In this case, we highlight the RV dysfunction related to SARS-CoV-2 infection. Pathophysiology of cardiovascular dysfunction related to SARS-CoV-2 remains unclear. One explanation is the recognition of human angiotensin-converting enzyme 2 (ACE2) by SARS-CoV-2. ACE2 is used by the virus as a functional receptor to enter the cell (3). Moreover, ACE2 receptor is not only present in lung alveolar cells but also in many extra pulmonary tissues especially heart, and vascular endothelium. Hence, direct viral effect on the heart and vessels may lead to RV dysfunction. Another explanation is the impact of ARDS and mechanical ventilation on the RV. ACP is a well-known complication of ARDS despite a protective ventilation, with an incidence of 25%. Hence, ACP may be related to a high driving pressure, leading to an increased RV afterload (4). Moreover, the patient was on norepinephrine, which may increase RV afterload. Another explanation is that hypoxia could lead to RV dysfunction in its own right (5).
SARS-CoV-2–related ARDS seems to be a nontypical ARDS, as several patients had a preserved lung mechanics with high compliance despite severe hypoxemia. Some authors have hypothesized that SARS-CoV-2–related hypoxemia is due the impairment of hypoxic pulmonary vasoconstriction and dysregulation of pulmonary blood flow, leading to an intrapulmonary shunt responsible for the severe hypoxemia (6). In a recently published report on a critically ill patient with SARS-CoV-2 infection, the authors used dual-energy chest CT. They found “considerable” pulmonary vessels dilatation and increased pulmonary blood flow surrounding areas of consolidation (7).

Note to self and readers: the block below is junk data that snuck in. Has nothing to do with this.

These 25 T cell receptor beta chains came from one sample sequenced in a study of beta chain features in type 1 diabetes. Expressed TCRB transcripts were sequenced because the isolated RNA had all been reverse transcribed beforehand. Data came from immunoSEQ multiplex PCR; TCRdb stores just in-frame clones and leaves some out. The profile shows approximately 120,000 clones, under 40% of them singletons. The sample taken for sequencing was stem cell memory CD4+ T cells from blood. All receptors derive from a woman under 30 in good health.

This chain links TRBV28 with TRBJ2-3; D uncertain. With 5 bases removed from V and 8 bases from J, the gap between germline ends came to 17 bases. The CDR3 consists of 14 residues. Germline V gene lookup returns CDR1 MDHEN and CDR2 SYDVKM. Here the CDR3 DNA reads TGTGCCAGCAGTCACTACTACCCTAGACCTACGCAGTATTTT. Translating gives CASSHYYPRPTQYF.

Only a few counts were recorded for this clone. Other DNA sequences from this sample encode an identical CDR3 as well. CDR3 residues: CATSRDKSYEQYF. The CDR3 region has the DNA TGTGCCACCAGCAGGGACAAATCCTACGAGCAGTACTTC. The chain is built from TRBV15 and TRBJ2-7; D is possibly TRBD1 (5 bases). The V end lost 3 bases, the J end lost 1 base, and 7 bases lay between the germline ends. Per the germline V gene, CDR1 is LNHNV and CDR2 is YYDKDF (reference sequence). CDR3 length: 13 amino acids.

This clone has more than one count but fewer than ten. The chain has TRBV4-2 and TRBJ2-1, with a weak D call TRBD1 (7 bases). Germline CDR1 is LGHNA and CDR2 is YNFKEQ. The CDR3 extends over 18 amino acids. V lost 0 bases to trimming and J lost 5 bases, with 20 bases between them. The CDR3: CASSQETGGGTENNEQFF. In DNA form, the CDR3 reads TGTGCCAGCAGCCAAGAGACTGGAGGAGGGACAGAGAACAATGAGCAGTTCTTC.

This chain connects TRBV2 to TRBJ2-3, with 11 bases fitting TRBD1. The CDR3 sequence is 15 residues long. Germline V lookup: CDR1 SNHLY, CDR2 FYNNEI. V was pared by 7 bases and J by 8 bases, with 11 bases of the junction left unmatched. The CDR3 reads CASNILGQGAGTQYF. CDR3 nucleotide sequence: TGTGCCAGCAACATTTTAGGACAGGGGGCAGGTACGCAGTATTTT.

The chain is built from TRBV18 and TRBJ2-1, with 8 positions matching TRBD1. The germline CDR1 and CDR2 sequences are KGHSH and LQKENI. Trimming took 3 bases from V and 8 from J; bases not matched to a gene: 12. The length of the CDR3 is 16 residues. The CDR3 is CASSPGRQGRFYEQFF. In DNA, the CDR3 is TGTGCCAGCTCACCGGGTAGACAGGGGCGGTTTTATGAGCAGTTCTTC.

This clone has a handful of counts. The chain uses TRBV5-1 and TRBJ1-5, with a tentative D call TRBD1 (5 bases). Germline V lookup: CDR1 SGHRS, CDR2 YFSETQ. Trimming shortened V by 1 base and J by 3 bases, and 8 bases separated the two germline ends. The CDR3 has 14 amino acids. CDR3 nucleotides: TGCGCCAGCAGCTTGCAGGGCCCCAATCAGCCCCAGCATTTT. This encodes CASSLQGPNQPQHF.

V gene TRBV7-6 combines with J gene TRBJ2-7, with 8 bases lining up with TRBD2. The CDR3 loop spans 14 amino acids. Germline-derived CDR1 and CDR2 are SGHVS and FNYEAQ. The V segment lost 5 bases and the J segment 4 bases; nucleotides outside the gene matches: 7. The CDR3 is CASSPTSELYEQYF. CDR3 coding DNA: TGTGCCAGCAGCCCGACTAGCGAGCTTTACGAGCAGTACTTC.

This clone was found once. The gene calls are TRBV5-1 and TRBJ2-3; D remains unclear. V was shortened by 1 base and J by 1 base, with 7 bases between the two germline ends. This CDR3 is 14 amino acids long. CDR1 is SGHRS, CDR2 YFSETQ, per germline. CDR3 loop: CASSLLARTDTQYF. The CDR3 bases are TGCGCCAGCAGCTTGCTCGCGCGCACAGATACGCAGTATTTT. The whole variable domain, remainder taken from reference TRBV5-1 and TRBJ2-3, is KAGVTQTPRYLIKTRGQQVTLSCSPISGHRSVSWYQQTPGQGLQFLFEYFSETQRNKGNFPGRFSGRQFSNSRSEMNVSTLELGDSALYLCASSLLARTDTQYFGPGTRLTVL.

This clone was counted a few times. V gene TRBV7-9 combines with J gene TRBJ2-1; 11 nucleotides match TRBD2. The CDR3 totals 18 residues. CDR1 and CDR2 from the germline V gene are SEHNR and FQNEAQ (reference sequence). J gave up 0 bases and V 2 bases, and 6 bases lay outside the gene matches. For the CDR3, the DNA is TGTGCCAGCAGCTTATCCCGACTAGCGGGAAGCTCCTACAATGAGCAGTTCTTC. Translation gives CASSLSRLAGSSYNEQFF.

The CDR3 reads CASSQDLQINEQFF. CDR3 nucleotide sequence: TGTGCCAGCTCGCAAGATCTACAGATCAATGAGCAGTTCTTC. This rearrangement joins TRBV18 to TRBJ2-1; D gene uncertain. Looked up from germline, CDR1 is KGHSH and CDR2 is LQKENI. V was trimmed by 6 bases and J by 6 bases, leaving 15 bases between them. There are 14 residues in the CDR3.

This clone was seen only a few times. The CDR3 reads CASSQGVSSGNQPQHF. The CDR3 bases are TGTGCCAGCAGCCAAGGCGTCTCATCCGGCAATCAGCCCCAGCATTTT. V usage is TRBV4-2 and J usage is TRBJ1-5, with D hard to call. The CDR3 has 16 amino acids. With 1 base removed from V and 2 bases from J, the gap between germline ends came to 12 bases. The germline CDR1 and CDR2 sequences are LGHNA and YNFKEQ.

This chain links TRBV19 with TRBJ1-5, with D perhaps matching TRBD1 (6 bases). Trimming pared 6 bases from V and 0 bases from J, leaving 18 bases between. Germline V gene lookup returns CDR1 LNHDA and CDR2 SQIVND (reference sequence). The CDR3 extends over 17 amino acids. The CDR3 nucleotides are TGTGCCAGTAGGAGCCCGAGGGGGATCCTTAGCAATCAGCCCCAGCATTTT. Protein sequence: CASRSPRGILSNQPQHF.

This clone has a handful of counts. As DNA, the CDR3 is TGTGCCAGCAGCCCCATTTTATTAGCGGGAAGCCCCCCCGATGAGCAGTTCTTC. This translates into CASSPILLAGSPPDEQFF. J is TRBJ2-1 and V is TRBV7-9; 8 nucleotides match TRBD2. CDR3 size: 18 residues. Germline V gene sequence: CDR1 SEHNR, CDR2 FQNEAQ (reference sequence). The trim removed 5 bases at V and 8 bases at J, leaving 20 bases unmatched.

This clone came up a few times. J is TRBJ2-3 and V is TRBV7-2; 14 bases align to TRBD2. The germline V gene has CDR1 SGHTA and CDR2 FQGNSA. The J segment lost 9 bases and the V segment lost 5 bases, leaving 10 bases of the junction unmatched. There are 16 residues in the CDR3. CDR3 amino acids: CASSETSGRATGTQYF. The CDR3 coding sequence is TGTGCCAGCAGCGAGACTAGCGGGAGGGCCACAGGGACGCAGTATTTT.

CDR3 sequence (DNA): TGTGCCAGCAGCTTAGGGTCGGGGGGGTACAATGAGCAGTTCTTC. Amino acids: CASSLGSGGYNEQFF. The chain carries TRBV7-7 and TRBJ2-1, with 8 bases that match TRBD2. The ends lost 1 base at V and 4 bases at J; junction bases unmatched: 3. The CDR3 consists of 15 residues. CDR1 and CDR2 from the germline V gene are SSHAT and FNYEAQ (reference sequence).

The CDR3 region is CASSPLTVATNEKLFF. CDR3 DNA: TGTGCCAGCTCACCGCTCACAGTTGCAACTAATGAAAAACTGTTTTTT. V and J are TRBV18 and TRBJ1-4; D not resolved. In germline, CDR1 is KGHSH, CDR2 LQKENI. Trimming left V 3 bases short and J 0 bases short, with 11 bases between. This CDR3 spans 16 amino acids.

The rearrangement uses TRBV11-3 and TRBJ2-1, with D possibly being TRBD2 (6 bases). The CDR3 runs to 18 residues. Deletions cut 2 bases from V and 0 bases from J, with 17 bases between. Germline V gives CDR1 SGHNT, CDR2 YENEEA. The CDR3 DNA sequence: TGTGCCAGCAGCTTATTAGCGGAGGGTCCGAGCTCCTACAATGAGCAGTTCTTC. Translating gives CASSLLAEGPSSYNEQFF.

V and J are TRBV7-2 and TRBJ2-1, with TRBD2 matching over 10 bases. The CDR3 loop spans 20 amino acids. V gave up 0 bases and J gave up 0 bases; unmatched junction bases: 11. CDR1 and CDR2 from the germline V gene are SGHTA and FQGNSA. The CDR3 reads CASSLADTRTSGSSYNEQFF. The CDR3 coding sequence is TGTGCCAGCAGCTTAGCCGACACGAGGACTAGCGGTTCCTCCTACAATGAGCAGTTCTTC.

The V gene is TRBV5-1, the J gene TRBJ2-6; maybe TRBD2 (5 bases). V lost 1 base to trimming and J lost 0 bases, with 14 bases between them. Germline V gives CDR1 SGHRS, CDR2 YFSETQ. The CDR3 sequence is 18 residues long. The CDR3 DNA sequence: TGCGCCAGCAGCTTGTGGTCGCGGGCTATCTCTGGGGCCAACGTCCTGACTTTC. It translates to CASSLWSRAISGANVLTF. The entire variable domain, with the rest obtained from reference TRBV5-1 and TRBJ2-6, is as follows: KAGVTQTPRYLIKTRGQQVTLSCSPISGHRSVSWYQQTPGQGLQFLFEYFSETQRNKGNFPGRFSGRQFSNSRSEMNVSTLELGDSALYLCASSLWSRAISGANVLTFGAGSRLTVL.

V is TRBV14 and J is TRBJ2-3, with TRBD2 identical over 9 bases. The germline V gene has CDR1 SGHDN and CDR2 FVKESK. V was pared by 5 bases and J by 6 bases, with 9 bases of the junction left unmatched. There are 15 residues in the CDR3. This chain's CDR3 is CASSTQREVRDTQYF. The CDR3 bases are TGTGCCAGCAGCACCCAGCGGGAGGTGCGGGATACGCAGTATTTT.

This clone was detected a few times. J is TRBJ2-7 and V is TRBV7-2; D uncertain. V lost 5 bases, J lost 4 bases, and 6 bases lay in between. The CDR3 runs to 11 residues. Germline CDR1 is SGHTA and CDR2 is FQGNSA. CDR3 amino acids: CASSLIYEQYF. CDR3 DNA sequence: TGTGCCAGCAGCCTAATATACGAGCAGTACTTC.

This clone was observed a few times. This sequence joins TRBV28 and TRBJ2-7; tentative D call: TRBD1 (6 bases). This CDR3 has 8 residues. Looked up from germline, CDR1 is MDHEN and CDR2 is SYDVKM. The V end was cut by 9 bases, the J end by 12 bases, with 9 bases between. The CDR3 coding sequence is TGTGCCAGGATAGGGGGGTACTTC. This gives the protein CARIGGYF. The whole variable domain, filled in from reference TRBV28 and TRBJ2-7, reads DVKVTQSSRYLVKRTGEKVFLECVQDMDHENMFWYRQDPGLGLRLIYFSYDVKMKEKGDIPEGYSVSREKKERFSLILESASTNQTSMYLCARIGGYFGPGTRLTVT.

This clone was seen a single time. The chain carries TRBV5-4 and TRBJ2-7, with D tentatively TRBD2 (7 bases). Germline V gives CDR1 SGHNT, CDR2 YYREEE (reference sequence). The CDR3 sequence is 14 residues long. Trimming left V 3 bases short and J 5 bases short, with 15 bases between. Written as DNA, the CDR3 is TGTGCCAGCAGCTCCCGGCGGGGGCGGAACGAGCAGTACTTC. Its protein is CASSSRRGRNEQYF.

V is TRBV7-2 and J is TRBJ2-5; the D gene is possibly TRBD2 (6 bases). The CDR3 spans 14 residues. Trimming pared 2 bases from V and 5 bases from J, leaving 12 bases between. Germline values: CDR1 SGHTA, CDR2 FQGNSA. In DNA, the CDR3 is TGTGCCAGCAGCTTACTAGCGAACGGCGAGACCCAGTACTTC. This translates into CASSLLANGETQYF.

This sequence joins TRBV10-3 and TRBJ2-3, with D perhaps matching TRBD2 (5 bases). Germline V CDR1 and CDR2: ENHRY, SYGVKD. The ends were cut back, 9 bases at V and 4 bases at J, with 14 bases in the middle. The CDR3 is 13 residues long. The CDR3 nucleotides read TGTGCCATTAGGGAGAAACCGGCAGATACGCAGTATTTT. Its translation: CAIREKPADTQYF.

Almitrine, a selective pulmonary vessel vasoconstrictor, was shown to increase arterial oxygenation via redistribution of pulmonary blood flow from shunt areas to pulmonary units, with normal ventilation-to-perfusion ratio (8). Moreover, previous studies in the 1990s showed that at a low dose, the deleterious effect on pulmonary vascular resistance was negligible, especially when associated with nitric oxide (9). Hence, we hypothesized that almitrine use in the case of SARS-CoV-2 atypical ARDS might be useful.
In the present case, almitrine infusion was associated with RV function improvement and decrease in pulmonary vascular resistance. This is probably due not only to a better oxygenation, but also to a better distribution of pulmonary vascular flow to aerated lung areas. Before almitrine infusion, we observed a high RVSWI with a normal-to-low range of CI, suggesting a hemodynamic disconnection between the RV and left ventricle. The reduction in RV afterload by almitrine infusion resulted in an improvement in this disconnection (decreased RVSWI and improved CI).